Stephen Roach Explains the European Ponzi Scheme

By on June 28, 2012

Bloomberg’s Tom Keene interviewed Stephen Roach, professor at Yale University and former non-executive chairman for Morgan Stanley in Asia, regarding his sharp criticism of central banks.

Roach talked about a convergence bubble. If you were Spain, Greece, Italy, or Portugal, you didn’t have to focus on the fundamentals of your economy. Their rates stayed as low as Germany’s from 2000 until 2007-2008, even though they didn’t fix their economies, added Roach.

Roach stated that Germany also got a free ride because the peripheral countries couldn’t have afforded to buy their products without the artificially low rates, “so this is a Ponzi scheme.” Europe manufactured growth through financial engineering, Roach explained.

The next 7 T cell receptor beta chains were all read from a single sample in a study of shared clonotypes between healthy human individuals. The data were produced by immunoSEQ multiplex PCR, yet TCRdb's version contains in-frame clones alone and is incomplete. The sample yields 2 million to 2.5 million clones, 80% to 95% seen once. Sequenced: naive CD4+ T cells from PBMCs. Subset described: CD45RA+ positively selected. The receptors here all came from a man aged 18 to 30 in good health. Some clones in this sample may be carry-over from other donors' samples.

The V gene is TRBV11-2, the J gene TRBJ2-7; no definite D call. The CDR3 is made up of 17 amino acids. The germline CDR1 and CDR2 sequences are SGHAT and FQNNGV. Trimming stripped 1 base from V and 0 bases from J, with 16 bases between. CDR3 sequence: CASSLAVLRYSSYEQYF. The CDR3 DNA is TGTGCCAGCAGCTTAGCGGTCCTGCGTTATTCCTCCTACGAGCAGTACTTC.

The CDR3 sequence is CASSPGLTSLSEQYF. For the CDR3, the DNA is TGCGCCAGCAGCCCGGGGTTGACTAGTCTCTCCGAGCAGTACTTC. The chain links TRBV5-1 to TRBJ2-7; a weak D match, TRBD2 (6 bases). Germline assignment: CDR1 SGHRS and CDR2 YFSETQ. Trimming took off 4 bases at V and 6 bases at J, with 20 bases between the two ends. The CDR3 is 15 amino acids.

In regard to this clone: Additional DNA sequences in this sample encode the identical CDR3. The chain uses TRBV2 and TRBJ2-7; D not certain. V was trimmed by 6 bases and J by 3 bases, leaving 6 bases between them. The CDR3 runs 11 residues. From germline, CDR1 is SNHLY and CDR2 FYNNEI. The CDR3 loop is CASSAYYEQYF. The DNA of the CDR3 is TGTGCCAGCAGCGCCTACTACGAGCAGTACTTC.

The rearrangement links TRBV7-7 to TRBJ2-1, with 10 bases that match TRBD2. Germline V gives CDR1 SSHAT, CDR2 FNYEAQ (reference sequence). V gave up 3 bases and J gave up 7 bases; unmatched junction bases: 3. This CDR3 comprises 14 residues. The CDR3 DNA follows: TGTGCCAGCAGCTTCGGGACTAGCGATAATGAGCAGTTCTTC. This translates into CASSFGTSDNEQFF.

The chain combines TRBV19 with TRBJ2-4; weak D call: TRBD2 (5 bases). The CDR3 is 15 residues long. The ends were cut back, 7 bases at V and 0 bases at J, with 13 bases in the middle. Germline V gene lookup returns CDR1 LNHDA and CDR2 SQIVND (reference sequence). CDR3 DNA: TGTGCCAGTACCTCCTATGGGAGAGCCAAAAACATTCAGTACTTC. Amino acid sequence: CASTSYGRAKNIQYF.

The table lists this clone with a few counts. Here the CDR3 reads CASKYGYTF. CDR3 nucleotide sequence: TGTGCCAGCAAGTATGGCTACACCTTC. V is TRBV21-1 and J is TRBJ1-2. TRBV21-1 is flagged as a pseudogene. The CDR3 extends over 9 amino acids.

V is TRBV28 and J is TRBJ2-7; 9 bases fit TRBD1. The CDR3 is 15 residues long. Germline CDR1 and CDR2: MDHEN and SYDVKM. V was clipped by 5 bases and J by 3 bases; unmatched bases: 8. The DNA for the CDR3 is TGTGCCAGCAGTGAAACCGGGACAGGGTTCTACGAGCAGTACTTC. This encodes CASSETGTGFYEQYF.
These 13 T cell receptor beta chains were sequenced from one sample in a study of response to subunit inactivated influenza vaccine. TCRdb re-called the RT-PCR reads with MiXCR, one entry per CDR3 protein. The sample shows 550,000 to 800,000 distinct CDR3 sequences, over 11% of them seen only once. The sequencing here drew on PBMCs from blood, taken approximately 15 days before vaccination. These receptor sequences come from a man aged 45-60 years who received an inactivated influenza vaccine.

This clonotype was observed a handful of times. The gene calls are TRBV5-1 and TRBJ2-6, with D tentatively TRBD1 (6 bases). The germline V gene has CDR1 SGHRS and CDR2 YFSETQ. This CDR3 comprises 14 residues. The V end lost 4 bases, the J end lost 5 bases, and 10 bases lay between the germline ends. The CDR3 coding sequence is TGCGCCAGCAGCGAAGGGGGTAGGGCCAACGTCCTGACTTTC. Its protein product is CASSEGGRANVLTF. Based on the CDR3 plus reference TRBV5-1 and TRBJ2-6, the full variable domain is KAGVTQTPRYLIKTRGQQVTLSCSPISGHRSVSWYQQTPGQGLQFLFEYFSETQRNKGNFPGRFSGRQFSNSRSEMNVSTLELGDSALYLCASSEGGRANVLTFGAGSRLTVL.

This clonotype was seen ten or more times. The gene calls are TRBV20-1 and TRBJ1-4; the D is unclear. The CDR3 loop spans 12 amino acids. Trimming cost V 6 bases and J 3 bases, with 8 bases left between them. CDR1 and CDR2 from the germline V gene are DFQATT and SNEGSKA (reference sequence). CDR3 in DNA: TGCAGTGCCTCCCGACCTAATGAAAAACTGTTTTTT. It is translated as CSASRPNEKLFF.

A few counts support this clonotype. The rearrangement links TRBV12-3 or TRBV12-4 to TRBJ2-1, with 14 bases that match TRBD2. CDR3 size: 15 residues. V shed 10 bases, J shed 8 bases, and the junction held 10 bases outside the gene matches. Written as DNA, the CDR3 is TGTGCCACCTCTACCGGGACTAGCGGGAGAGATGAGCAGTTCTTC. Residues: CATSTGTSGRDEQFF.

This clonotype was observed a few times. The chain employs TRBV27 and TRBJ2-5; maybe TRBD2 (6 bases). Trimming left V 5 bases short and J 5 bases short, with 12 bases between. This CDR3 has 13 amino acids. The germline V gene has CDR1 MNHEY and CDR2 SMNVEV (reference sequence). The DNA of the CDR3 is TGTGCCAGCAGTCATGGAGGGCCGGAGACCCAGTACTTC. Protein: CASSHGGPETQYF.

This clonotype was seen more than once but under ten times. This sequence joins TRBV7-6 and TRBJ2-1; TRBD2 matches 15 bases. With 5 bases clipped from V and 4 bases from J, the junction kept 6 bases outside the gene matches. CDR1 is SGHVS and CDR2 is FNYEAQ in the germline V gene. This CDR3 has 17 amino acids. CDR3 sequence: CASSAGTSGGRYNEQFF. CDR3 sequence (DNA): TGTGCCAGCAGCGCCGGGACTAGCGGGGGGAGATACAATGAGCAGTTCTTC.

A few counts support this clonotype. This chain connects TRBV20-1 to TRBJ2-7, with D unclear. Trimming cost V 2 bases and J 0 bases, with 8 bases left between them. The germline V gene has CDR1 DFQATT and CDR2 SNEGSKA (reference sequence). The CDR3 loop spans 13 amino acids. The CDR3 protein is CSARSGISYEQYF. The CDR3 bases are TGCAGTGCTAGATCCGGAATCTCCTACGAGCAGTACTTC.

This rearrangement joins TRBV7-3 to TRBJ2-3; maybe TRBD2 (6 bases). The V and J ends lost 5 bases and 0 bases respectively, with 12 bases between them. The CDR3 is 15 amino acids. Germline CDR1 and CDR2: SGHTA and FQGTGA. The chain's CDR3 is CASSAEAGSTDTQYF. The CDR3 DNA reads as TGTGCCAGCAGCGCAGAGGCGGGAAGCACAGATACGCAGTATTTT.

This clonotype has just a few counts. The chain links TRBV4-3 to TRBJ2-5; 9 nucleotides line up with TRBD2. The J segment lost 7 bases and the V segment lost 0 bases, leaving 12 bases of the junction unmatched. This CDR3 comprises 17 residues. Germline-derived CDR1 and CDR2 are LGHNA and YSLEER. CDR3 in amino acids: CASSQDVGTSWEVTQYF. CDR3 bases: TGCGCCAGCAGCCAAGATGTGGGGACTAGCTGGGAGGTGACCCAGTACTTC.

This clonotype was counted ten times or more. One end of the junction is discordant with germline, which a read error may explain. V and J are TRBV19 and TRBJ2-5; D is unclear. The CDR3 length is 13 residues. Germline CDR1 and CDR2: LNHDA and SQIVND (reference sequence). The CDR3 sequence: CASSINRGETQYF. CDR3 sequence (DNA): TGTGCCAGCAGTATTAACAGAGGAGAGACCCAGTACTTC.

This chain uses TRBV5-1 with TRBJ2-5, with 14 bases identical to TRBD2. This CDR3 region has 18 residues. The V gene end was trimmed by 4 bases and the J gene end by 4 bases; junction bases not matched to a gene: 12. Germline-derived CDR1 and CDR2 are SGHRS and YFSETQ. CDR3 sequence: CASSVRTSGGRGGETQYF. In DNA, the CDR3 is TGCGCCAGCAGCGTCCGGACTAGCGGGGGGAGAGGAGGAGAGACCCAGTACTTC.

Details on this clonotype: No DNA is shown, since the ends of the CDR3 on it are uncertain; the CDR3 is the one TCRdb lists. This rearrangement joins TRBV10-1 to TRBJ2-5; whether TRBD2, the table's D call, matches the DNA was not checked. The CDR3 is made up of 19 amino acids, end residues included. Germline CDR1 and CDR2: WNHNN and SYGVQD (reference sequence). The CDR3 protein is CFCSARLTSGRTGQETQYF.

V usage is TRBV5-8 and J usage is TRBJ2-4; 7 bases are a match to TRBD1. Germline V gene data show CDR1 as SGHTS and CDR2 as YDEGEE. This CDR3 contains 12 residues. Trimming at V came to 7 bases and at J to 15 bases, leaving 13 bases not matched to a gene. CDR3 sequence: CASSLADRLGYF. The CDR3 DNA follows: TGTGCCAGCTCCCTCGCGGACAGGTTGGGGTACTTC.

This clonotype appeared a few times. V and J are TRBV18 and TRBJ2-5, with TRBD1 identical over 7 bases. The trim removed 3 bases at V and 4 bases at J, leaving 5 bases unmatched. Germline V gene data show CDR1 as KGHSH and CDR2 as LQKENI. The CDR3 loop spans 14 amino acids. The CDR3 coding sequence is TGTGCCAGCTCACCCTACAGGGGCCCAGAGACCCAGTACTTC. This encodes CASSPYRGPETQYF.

Roach said the recovering U. S. economy has benefited from a global export boom, but now is facing a slowing global economy. In the absence of the boom growth wouldn’t have been 2.4%, it would have been 1.4%, Roach stated.

The interview (below) continues with more commentary on the world economic situation and gold’s function as a store of value.


  1. Wall Street Sucks

    June 30, 2012 at 9:30 pm

    Didn’t Roach get bullish right before the financial crisis a few years ago? Sounds like a typical know-nothing economist.

    • Barron Maestro

      June 30, 2012 at 11:44 pm

      Roach did appear to relax his bearish stance back in April 2006. “The world is finally taking its medicine — or at least considering the possibility of doing so,” he writes. “While an unbalanced world has yet to shake its hangover from global healing, I must confess that I am now feeling better about the prognosis for the world economy for the first time in ages.”

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